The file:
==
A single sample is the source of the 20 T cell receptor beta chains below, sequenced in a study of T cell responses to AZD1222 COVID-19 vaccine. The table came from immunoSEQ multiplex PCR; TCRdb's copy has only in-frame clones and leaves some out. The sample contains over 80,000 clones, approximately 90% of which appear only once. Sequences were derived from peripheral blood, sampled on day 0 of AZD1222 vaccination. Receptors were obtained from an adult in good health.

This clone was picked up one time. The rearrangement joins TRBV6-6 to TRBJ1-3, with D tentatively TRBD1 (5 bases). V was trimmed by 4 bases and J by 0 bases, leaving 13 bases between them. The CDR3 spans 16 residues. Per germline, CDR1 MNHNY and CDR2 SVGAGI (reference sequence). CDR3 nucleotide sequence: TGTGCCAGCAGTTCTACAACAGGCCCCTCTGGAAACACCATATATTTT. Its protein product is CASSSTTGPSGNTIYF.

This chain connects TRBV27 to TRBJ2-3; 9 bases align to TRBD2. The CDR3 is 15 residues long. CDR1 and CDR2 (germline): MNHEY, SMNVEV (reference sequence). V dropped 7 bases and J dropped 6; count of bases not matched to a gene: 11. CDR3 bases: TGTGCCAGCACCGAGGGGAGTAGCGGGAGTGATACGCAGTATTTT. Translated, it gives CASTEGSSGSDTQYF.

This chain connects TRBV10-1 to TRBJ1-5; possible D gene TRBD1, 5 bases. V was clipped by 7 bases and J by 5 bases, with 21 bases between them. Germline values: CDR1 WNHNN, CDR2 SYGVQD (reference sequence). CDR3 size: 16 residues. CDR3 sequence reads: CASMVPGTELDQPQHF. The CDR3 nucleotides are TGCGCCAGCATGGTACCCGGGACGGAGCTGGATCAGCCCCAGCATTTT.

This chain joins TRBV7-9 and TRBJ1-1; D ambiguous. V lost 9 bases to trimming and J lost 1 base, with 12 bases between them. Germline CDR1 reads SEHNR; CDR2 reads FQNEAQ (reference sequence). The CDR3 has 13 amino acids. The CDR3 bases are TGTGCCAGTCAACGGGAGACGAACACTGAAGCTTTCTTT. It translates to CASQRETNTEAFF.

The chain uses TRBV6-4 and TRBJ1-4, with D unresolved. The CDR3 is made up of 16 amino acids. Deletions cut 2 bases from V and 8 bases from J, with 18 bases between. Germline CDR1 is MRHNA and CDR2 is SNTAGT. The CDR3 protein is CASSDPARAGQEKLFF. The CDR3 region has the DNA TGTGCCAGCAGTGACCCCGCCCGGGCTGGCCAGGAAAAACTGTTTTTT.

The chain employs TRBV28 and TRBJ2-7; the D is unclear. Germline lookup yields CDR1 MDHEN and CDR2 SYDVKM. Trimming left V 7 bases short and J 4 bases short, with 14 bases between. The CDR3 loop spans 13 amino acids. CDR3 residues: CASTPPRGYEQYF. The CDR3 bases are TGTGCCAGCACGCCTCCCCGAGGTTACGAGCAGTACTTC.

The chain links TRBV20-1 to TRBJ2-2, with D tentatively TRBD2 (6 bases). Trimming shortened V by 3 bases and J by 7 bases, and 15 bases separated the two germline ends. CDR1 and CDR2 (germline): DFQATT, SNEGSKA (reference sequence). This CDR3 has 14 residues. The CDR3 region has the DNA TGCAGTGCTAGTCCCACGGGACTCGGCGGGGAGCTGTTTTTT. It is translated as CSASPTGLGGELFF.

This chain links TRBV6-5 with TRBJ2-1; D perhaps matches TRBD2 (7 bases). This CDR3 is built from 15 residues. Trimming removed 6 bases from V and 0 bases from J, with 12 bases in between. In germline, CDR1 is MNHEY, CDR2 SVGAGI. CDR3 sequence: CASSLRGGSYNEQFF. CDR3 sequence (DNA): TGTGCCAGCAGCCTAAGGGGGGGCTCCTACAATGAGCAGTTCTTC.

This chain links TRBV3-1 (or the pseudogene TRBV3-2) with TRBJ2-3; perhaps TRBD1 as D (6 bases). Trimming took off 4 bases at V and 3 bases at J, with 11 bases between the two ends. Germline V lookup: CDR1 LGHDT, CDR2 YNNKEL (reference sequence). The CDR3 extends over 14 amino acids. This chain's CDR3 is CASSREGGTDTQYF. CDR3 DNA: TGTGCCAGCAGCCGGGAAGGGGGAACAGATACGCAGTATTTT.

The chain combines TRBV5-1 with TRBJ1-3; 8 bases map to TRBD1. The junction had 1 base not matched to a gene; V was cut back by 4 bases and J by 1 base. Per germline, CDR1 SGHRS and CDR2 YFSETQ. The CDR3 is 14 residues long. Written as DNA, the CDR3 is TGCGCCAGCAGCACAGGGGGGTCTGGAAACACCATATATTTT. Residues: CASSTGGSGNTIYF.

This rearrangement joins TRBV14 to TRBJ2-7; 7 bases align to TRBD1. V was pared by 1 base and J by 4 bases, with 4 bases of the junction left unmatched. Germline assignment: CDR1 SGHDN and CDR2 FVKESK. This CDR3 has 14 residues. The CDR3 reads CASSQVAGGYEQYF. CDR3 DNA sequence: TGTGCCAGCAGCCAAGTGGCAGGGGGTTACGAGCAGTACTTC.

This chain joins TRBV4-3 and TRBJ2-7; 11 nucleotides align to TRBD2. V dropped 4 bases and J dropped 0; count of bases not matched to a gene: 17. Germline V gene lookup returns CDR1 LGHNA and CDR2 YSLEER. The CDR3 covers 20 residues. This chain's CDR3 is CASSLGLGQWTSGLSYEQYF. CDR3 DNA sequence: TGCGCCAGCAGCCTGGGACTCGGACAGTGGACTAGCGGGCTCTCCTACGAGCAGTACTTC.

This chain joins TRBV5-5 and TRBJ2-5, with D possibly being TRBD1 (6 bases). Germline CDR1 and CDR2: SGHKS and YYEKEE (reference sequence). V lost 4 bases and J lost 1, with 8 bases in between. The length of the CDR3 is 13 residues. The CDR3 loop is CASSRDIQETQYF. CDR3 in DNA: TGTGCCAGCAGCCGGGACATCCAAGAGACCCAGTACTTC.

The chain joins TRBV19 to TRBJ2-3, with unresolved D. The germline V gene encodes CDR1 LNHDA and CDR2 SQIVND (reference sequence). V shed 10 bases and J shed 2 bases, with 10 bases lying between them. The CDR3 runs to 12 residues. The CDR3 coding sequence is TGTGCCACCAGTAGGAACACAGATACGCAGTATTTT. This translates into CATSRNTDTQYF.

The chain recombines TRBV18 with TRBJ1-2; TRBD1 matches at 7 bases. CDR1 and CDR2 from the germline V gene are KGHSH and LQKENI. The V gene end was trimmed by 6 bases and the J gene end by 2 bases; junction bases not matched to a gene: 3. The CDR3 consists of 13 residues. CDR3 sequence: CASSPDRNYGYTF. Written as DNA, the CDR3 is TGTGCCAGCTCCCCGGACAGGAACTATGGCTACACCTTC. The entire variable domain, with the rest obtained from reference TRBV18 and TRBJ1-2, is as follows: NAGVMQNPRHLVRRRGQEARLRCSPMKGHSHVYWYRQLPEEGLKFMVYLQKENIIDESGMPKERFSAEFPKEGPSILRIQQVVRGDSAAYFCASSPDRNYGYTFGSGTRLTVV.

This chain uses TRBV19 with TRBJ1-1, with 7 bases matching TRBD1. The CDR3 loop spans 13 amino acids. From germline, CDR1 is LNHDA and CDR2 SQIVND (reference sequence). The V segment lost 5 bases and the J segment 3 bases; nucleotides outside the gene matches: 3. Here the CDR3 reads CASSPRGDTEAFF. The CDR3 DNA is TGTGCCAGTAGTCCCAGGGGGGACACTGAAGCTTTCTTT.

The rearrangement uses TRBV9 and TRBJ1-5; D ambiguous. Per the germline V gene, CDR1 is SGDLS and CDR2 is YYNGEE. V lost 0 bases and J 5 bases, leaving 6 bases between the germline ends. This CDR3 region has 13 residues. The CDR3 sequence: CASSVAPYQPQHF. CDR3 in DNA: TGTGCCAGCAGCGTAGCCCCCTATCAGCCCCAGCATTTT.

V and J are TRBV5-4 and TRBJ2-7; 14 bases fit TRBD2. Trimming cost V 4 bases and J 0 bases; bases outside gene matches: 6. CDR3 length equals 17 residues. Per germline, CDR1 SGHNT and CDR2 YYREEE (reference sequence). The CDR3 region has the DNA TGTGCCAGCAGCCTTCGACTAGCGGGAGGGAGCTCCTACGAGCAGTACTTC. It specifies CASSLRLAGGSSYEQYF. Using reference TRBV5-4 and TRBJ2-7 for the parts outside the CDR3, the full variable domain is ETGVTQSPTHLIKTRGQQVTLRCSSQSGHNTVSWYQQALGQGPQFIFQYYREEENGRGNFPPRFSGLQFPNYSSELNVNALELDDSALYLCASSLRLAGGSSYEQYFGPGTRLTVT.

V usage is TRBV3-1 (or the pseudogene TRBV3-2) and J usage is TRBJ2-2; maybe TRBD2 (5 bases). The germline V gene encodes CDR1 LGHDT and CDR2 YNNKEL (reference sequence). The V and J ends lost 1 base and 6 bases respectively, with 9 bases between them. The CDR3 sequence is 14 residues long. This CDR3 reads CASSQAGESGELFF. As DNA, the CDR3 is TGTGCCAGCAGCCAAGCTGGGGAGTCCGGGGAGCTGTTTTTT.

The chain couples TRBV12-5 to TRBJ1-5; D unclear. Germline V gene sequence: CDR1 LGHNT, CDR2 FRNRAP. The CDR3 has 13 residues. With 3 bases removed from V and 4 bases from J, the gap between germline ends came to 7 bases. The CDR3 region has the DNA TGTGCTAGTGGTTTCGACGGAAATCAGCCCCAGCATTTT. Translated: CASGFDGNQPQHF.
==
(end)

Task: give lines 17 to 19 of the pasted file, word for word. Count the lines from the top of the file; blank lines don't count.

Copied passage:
This chain uses TRBV19 with TRBJ1-1, with 7 bases matching TRBD1. The CDR3 loop spans 13 amino acids. From germline, CDR1 is LNHDA and CDR2 SQIVND (reference sequence). The V segment lost 5 bases and the J segment 3 bases; nucleotides outside the gene matches: 3. Here the CDR3 reads CASSPRGDTEAFF. The CDR3 DNA is TGTGCCAGTAGTCCCAGGGGGGACACTGAAGCTTTCTTT.

The rearrangement uses TRBV9 and TRBJ1-5; D ambiguous. Per the germline V gene, CDR1 is SGDLS and CDR2 is YYNGEE. V lost 0 bases and J 5 bases, leaving 6 bases between the germline ends. This CDR3 region has 13 residues. The CDR3 sequence: CASSVAPYQPQHF. CDR3 in DNA: TGTGCCAGCAGCGTAGCCCCCTATCAGCCCCAGCATTTT.

V and J are TRBV5-4 and TRBJ2-7; 14 bases fit TRBD2. Trimming cost V 4 bases and J 0 bases; bases outside gene matches: 6. CDR3 length equals 17 residues. Per germline, CDR1 SGHNT and CDR2 YYREEE (reference sequence). The CDR3 region has the DNA TGTGCCAGCAGCCTTCGACTAGCGGGAGGGAGCTCCTACGAGCAGTACTTC. It specifies CASSLRLAGGSSYEQYF. Using reference TRBV5-4 and TRBJ2-7 for the parts outside the CDR3, the full variable domain is ETGVTQSPTHLIKTRGQQVTLRCSSQSGHNTVSWYQQALGQGPQFIFQYYREEENGRGNFPPRFSGLQFPNYSSELNVNALELDDSALYLCASSLRLAGGSSYEQYFGPGTRLTVT.